What A Difference A Run Makes
Editor’s note: This is a blog post that I wrote a few years ago for my Health & Healing blog that no longer exists. I dug it out of my blog archives and wanted to share it since yesterday I went for a run again after having had a break from it due to back injuries last year.
For me, this post reminds me of how much I love running and why it’s good for me…I have such an active mind, running is a great way for me to dial down thoughts racing through my head to create some space to be in the moment. I find it helps me to be more creative, too.
I love running. Really, I do.
I used to think I had to run fast, beat my time, set a personal best, or win a race. It was hard for my body to train that way, and I often gave up.
These days, running means something different to me. It’s about clearing my head, getting into a rhythm, taking in my surroundings, moving my body, and, at a deeper level, there is something spiritual about it. One of my favourite routes is through the woods opposite my parents’ house, which I have done a few times since I moved back.
Research has shown that when we go into a trance, for instance when we run, our brain switches into a solution-focused mode. Trance is like a state of concentration, a day-dreaming state, where our conscious mind comes together with our subconscious. The answer to a problem that was troubling us may suddenly pop into our heads when we run/do the dishes/have a bath. Scientists now say we go into trance many times a day (every time our thoughts drift off somewhere else).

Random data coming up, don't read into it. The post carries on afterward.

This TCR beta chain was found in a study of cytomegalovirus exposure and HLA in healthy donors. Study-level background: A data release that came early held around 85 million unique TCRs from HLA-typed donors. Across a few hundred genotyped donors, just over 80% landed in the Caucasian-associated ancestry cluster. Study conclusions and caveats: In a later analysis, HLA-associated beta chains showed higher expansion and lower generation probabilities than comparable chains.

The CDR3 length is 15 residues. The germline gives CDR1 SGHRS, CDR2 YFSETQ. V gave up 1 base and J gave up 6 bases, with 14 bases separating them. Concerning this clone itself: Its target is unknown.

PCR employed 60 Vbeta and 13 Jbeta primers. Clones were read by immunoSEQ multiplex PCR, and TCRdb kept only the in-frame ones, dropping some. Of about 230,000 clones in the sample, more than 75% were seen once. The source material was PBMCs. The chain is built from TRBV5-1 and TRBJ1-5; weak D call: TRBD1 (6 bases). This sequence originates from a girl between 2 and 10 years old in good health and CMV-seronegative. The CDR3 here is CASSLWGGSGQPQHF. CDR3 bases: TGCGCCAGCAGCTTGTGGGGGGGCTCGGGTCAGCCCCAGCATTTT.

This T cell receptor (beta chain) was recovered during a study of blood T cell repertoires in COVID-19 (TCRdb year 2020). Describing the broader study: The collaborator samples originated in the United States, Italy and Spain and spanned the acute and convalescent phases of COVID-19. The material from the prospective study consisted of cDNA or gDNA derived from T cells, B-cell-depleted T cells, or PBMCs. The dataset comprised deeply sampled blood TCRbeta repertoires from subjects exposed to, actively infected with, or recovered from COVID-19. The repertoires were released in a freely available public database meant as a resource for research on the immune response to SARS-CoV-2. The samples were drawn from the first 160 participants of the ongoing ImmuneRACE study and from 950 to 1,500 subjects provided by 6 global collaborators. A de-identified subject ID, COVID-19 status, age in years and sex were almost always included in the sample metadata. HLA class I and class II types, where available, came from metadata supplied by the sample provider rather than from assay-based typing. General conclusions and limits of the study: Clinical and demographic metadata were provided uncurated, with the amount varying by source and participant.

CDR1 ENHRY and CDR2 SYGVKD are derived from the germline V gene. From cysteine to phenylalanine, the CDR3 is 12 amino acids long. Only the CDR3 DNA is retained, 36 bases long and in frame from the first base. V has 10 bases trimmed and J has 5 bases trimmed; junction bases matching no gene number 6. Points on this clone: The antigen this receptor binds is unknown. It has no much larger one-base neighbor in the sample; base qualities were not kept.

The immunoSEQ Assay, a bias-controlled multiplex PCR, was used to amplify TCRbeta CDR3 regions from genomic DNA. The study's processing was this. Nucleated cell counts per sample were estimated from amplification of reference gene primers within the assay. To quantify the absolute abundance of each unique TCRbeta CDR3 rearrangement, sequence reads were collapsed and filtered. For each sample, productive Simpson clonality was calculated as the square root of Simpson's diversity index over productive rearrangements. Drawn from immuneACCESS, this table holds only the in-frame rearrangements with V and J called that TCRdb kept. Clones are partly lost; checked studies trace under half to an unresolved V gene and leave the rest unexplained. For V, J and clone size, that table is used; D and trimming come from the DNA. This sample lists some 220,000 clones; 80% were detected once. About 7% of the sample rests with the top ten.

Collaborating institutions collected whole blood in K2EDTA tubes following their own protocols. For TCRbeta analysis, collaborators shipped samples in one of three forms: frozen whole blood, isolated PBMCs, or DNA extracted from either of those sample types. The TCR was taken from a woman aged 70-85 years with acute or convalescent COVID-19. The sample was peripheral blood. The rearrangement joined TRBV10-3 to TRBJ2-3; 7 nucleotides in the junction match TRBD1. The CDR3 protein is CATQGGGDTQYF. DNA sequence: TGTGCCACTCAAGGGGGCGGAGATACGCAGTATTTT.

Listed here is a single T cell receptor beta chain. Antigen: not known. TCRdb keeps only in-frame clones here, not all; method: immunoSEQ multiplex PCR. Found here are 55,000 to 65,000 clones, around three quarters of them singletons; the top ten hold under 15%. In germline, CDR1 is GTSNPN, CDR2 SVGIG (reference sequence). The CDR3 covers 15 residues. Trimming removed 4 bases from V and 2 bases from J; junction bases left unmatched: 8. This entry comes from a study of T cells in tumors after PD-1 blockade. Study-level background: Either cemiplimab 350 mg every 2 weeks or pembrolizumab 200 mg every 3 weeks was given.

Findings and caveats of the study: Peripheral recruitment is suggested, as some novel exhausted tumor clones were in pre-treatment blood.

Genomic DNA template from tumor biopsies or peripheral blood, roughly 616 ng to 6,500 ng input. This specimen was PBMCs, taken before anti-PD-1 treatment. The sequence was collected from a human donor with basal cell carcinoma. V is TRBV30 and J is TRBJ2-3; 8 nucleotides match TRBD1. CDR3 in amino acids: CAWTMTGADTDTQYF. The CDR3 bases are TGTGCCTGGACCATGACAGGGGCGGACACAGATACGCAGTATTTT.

What’s more, in a state of trance our mind processes the pile of negativity that we have accumulated during the day. Any negative thought we have about the past, present or future is added to the pile. Trance is a replication of rapid eye movement (REM) sleep. During REM (the dreaming stage of sleep), the brain deals with the emotional attachment of our thoughts and memories so that we can think rationally about them. It’s a natural way to discharge negative energies because it isn’t always appropriate to have an angry outburst, so we bottle it up instead. We know that’s not healthy, and we need an outlet. For me, running and exercise are perfect outlets for any negative energies. When I come back from a run or even a quick ten-minute walk around the block, my head feels clearer, I feel less anxious and more energised.
Running around these woods near my parents’ place in The Netherlands is wonderful!
Running helps me to be in the moment. I am focused on my breathing, on my pace, on listening to my body and if there are any aches or pains I notice them, and I feel whether they are ‘good’ pains or bad. A serious knee injury in 2007 taught me to listen to my body, and to be patient. I was forced to build up my running from scratch. In the beginning, I could run for one minute, then I had to walk. That was it. Slowly, I’ve been able to increase the running part bit by bit. I am grateful I can run again, because at one point I didn’t think I would be able to; even walking was painful. I kept at it. I was determined to run and play hockey again. It took me a year.
I love the feeling I get the moment I finish my run. I feel a release. My mind is clear and quiet. My body feels good. I feel good. I have a sense of achievement, because often I’ve had to talk myself into going for a run (yes, I am still human and have moments when it really is the last thing I want to do!), and then once I’ve done it I am chuffed.
For me, running is a metaphor that I can apply to life. I build my running up step by step, I go at my pace, I overcome obstacles and I get natural rewards – the rush of endorphins, dopamine and serotonin – for my achievements, which make me feel fantastic and motivate me to continue. In that way, a run can make a huge difference to my day.
What one small thing can you do today that will make a big difference to you?
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